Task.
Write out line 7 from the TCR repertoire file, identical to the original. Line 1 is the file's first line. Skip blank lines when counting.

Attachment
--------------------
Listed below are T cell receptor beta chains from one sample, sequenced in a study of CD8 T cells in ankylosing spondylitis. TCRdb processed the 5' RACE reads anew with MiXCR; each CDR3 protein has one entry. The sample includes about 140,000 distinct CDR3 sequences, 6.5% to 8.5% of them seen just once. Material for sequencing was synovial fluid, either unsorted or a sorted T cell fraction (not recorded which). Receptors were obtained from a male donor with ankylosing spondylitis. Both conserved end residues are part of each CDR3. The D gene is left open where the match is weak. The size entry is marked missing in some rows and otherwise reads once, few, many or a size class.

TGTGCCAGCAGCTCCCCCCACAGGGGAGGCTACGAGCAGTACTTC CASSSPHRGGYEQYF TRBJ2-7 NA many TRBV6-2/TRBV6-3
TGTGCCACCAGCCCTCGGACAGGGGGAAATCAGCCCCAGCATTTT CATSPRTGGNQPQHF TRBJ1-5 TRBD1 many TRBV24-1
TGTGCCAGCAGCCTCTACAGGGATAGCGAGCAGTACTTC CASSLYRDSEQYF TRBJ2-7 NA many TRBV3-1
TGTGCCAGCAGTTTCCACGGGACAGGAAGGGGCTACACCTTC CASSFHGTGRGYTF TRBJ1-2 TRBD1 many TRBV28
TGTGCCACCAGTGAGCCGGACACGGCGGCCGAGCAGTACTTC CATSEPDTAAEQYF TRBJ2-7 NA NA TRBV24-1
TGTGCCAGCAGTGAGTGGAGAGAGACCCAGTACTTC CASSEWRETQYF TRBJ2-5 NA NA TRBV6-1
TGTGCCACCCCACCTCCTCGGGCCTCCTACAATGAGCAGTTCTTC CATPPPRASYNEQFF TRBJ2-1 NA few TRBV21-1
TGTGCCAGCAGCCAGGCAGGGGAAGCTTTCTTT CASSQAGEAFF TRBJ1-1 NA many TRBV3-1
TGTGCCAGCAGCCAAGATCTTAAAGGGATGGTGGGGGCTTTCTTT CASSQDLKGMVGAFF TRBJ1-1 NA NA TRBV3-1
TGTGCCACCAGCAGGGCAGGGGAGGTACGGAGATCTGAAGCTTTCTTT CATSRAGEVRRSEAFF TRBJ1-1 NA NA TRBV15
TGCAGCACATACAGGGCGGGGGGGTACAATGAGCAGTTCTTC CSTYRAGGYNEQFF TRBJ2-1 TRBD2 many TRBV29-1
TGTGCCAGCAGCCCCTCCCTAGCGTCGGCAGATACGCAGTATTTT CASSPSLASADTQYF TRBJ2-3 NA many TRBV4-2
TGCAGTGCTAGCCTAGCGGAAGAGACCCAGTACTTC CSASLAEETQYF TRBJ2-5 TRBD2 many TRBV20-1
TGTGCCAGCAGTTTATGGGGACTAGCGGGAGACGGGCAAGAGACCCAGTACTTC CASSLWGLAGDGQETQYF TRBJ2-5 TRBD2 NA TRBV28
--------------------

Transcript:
TGTGCCAGCAGTGAGTGGAGAGAGACCCAGTACTTC CASSEWRETQYF TRBJ2-5 NA NA TRBV6-1